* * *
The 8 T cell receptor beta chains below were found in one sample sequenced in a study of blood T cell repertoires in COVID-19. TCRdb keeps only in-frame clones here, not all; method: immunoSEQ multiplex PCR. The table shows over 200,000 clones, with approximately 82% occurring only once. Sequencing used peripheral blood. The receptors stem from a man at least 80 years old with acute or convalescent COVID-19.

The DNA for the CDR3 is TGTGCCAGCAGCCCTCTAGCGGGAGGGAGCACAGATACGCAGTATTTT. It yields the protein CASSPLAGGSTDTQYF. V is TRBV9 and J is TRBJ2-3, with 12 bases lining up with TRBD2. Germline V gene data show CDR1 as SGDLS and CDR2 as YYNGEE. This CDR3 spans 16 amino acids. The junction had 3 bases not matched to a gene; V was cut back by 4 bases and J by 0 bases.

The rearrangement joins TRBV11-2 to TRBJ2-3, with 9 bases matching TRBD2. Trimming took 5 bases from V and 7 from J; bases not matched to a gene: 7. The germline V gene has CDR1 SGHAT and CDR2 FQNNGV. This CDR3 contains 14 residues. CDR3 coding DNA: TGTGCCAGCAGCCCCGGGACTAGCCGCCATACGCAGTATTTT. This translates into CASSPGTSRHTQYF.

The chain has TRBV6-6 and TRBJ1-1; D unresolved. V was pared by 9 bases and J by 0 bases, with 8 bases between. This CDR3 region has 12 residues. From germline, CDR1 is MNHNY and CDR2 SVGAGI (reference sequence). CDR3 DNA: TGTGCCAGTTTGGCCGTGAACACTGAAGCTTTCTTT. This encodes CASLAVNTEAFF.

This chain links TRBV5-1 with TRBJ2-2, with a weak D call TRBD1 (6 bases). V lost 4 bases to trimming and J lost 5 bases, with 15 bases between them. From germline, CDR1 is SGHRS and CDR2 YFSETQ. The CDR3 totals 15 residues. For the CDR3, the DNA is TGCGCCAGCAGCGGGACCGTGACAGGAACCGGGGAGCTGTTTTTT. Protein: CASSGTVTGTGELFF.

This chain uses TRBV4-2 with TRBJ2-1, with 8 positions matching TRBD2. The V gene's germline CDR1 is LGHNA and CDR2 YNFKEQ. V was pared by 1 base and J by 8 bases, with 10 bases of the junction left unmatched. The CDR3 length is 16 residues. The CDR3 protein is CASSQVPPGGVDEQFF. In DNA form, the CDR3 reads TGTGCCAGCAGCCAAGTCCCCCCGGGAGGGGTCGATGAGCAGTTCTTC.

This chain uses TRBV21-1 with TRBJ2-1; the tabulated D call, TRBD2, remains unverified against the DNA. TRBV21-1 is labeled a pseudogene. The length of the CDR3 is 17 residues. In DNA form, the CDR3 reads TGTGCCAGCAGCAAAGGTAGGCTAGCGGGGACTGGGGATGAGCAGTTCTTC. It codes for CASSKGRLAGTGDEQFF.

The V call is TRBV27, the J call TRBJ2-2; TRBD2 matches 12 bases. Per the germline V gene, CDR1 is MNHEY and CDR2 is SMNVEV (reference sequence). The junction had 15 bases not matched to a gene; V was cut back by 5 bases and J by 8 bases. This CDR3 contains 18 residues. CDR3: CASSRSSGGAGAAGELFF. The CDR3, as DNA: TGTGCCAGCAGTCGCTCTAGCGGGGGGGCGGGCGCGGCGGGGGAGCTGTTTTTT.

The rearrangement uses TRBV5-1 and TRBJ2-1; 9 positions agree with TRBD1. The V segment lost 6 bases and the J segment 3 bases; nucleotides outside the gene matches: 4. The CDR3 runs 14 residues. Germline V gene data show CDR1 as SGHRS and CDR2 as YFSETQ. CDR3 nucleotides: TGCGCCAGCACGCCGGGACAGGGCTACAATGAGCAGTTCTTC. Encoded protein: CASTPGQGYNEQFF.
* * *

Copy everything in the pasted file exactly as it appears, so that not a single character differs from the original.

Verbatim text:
The 8 T cell receptor beta chains below were found in one sample sequenced in a study of blood T cell repertoires in COVID-19. TCRdb keeps only in-frame clones here, not all; method: immunoSEQ multiplex PCR. The table shows over 200,000 clones, with approximately 82% occurring only once. Sequencing used peripheral blood. The receptors stem from a man at least 80 years old with acute or convalescent COVID-19.

The DNA for the CDR3 is TGTGCCAGCAGCCCTCTAGCGGGAGGGAGCACAGATACGCAGTATTTT. It yields the protein CASSPLAGGSTDTQYF. V is TRBV9 and J is TRBJ2-3, with 12 bases lining up with TRBD2. Germline V gene data show CDR1 as SGDLS and CDR2 as YYNGEE. This CDR3 spans 16 amino acids. The junction had 3 bases not matched to a gene; V was cut back by 4 bases and J by 0 bases.

The rearrangement joins TRBV11-2 to TRBJ2-3, with 9 bases matching TRBD2. Trimming took 5 bases from V and 7 from J; bases not matched to a gene: 7. The germline V gene has CDR1 SGHAT and CDR2 FQNNGV. This CDR3 contains 14 residues. CDR3 coding DNA: TGTGCCAGCAGCCCCGGGACTAGCCGCCATACGCAGTATTTT. This translates into CASSPGTSRHTQYF.

The chain has TRBV6-6 and TRBJ1-1; D unresolved. V was pared by 9 bases and J by 0 bases, with 8 bases between. This CDR3 region has 12 residues. From germline, CDR1 is MNHNY and CDR2 SVGAGI (reference sequence). CDR3 DNA: TGTGCCAGTTTGGCCGTGAACACTGAAGCTTTCTTT. This encodes CASLAVNTEAFF.

This chain links TRBV5-1 with TRBJ2-2, with a weak D call TRBD1 (6 bases). V lost 4 bases to trimming and J lost 5 bases, with 15 bases between them. From germline, CDR1 is SGHRS and CDR2 YFSETQ. The CDR3 totals 15 residues. For the CDR3, the DNA is TGCGCCAGCAGCGGGACCGTGACAGGAACCGGGGAGCTGTTTTTT. Protein: CASSGTVTGTGELFF.

This chain uses TRBV4-2 with TRBJ2-1, with 8 positions matching TRBD2. The V gene's germline CDR1 is LGHNA and CDR2 YNFKEQ. V was pared by 1 base and J by 8 bases, with 10 bases of the junction left unmatched. The CDR3 length is 16 residues. The CDR3 protein is CASSQVPPGGVDEQFF. In DNA form, the CDR3 reads TGTGCCAGCAGCCAAGTCCCCCCGGGAGGGGTCGATGAGCAGTTCTTC.

This chain uses TRBV21-1 with TRBJ2-1; the tabulated D call, TRBD2, remains unverified against the DNA. TRBV21-1 is labeled a pseudogene. The length of the CDR3 is 17 residues. In DNA form, the CDR3 reads TGTGCCAGCAGCAAAGGTAGGCTAGCGGGGACTGGGGATGAGCAGTTCTTC. It codes for CASSKGRLAGTGDEQFF.

The V call is TRBV27, the J call TRBJ2-2; TRBD2 matches 12 bases. Per the germline V gene, CDR1 is MNHEY and CDR2 is SMNVEV (reference sequence). The junction had 15 bases not matched to a gene; V was cut back by 5 bases and J by 8 bases. This CDR3 contains 18 residues. CDR3: CASSRSSGGAGAAGELFF. The CDR3, as DNA: TGTGCCAGCAGTCGCTCTAGCGGGGGGGCGGGCGCGGCGGGGGAGCTGTTTTTT.

The rearrangement uses TRBV5-1 and TRBJ2-1; 9 positions agree with TRBD1. The V segment lost 6 bases and the J segment 3 bases; nucleotides outside the gene matches: 4. The CDR3 runs 14 residues. Germline V gene data show CDR1 as SGHRS and CDR2 as YFSETQ. CDR3 nucleotides: TGCGCCAGCACGCCGGGACAGGGCTACAATGAGCAGTTCTTC. Encoded protein: CASTPGQGYNEQFF.